Good teams find ways to win when things aren’t clicking, and for the Phillies, that thing, right now, is their offense. So, on Thursday night they beat the reigning World Series champions, 1-0, with their pitching.
Clinging to a one-run lead — that came on a Matt Vierling sacrifice fly in the bottom of the second — Phillies pitchers allowed just six hits and two walks against the Braves, a team that ranks second in baseball in OPS at .760. Ranger Suárez gave the Phillies one of his best starts in weeks, Zach Eflin — activated off the 15-day injured list just 10 days ago — did well in a high leverage spot, and José Alvarado closed the door with a four-out save, allowing just one hit with two strikeouts.
Facing the Braves at home in the midst of a race to the postseason, after the Phillies had been swept in Atlanta just four days earlier, was always going to be a tough assignment. But the Phillies showed grit, and they did it at a time when they don’t have much room for error.
As Alvarado struck out Robbie Grossman for the final out, he jumped, slapped his glove and pumped his fist. It was a celebration fit for a playoff game, and after Wednesday and Thursday night, the playoffs aren’t too far away. The Phillies’ magic number is 10.
Another good outing for Suárez
On Wednesday night after the Phillies came from behind to win a must-win game in extra innings, interim manager Rob Thomson was asked if he thought it could spur some momentum.
“Well, they say momentum is as good as your next starter, and we have Ranger (Suárez) going tomorrow, so I feel pretty good about that,” he said.
Thomson felt good for good reason. After a string of rough starts in late August and early September, Suárez went to Atlanta last weekend and gave the Phillies six innings of one-run ball. This game he was even better. The left-handed pitcher went six innings and allowed just five hits, no runs, and two walks. He threw 83 pitches and 53 were for strikes.
“I just focused on throwing quality pitches, that’s the main thing,” Suárez said through a translator. “Obviously it’s really tough when you face the same lineup back to back and we knew coming in that it was going to be like that, but I had a good plan with J.T. (Realmuto).”
The most trouble Suárez ran into came in the top of the sixth inning. He allowed a double to Austin Riley, and with two outs, he walked both Matt Olson and Vaughn Grissom to load the bases. But Michael Harris II grounded out to first base to end the inning.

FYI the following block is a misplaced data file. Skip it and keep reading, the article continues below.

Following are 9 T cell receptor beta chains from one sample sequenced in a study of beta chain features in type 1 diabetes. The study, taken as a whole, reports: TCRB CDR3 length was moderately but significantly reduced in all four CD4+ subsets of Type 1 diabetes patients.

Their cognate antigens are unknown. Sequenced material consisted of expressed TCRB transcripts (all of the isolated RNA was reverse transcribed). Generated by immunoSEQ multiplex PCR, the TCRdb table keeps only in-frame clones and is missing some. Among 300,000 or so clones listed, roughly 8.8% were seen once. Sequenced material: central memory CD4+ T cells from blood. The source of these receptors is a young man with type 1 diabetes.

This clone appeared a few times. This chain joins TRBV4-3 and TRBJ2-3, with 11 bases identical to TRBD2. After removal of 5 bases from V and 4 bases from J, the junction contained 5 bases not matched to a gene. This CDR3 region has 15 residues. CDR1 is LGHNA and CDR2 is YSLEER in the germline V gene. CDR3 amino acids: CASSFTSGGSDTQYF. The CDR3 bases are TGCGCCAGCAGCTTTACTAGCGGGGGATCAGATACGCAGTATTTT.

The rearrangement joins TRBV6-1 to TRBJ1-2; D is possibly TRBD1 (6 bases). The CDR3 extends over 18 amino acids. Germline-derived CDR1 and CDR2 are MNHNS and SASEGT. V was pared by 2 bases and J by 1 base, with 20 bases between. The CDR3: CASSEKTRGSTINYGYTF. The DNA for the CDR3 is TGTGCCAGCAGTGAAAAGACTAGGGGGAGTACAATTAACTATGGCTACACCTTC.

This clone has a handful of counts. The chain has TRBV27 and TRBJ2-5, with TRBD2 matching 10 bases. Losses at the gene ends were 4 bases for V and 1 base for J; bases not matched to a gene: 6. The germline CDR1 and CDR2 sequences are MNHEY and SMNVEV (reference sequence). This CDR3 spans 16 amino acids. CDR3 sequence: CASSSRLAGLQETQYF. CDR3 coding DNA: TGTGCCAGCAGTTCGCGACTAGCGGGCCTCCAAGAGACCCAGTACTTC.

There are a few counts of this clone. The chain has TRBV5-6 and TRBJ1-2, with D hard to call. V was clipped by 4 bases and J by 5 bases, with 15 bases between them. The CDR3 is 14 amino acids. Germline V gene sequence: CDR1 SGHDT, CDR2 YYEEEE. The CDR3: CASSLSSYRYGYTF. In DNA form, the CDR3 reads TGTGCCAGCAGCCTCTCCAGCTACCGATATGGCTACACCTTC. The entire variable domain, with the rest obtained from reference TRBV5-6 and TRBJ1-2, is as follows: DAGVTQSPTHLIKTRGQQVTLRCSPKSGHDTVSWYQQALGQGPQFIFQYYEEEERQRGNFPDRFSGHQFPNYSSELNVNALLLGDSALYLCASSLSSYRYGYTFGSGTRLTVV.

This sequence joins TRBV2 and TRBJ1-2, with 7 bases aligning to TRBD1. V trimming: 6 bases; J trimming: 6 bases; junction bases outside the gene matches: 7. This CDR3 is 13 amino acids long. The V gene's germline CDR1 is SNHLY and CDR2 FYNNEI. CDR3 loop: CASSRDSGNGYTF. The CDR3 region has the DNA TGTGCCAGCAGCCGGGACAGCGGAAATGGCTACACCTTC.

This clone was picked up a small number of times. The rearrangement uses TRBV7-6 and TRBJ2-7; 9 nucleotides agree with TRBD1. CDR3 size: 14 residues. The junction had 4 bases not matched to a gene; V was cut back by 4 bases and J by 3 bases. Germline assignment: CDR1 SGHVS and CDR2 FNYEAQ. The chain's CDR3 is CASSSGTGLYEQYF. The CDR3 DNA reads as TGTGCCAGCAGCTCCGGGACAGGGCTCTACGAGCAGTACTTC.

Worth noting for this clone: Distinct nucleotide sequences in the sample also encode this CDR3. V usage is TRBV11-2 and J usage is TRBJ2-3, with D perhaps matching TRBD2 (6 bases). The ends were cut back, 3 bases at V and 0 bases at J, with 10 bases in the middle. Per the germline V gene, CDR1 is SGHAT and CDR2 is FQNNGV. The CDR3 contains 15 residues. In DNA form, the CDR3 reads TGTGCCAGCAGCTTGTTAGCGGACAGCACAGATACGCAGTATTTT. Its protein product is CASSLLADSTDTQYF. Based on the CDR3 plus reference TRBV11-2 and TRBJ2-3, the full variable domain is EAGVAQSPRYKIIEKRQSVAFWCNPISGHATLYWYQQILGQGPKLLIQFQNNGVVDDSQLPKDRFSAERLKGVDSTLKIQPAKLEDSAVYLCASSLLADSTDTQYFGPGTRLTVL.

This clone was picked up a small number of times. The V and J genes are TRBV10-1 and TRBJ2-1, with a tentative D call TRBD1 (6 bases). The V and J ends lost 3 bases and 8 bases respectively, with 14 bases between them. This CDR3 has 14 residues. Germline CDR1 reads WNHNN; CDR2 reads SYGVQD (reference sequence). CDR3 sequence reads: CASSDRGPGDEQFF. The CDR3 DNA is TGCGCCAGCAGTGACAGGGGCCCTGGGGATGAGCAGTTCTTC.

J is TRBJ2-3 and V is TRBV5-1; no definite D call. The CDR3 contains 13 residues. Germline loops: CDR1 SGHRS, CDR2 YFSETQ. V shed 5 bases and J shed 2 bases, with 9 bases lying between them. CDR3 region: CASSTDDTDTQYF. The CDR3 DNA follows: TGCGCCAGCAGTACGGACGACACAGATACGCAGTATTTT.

Long gets tossed
In the bottom of the fifth inning, while Dalton Guthrie was facing Braves starter Max Fried in a 3-2 count, home plate umpire Andy Fletcher called one of Fried’s 86 mph sliders a strike. The ball was outside the strike zone, and Phillies hitting coach Kevin Long started yelling at Fletcher from the dugout. Eventually, Long got tossed (but in his defense, it was probably one of the worst ball-strike calls of the season).
Eflin success story continues
The Eflin bullpen experiment has been successful so far, so Thomson said prior to Thursday’s game that he would start using Eflin in higher-leverage innings. That decision paid off. The right-handed pitcher needed only six pitches to retire Marcell Ozuna, Grossman, and Dansby Swanson in the top of the seventh.
From there, Eflin struck out William Contreras, hit Riley with a pitch, and struck out Travis d’Arnaud. The Riley hit-by-pitch was yet another call by Fletcher that was Phillies took issue with, but after Thomson challenged it, the call was upheld.
In all, Eflin threw 1⅔ innings, allowing no hits, no runs, and no walks with three strikeouts — and needed only 15 pitches to do so. At a time when the Phillies are in need of innings-eaters, and reliable bullpen arms, Eflin’s emergence as a shutdown reliever has been a welcome development.
“It was awesome,” Eflin said. “I’ve been waiting on that moment. I’ve prepared myself to kind of pitch in any situation, and fortunately I’ve done it before as a starter. I’ve finished games before. I’ve been waiting for that opportunity and I’m glad it went well tonight. We got the win.”
Bats freeze up (again)
The Phillies had strong pitching, but it was another rough night for the offense. They had only six hits and went 0-for-6 with runners in scoring position -- but so did the Braves. The Phillies also racked up 12 strikeouts against Fried and the relievers that came in behind him.